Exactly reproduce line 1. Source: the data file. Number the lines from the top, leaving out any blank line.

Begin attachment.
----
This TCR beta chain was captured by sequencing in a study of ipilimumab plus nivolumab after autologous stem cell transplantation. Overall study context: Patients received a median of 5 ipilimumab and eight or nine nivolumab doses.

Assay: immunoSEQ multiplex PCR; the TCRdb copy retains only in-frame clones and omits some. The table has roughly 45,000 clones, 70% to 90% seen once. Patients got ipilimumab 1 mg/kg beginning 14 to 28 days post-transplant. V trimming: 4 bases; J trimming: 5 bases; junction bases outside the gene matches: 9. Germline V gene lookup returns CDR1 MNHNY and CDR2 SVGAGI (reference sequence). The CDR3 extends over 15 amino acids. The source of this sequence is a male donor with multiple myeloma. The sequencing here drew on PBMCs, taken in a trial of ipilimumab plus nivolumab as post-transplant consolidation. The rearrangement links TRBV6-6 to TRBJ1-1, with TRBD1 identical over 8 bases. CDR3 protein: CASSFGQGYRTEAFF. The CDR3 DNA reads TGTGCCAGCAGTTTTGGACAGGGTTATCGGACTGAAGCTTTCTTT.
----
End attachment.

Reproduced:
This TCR beta chain was captured by sequencing in a study of ipilimumab plus nivolumab after autologous stem cell transplantation. Overall study context: Patients received a median of 5 ipilimumab and eight or nine nivolumab doses.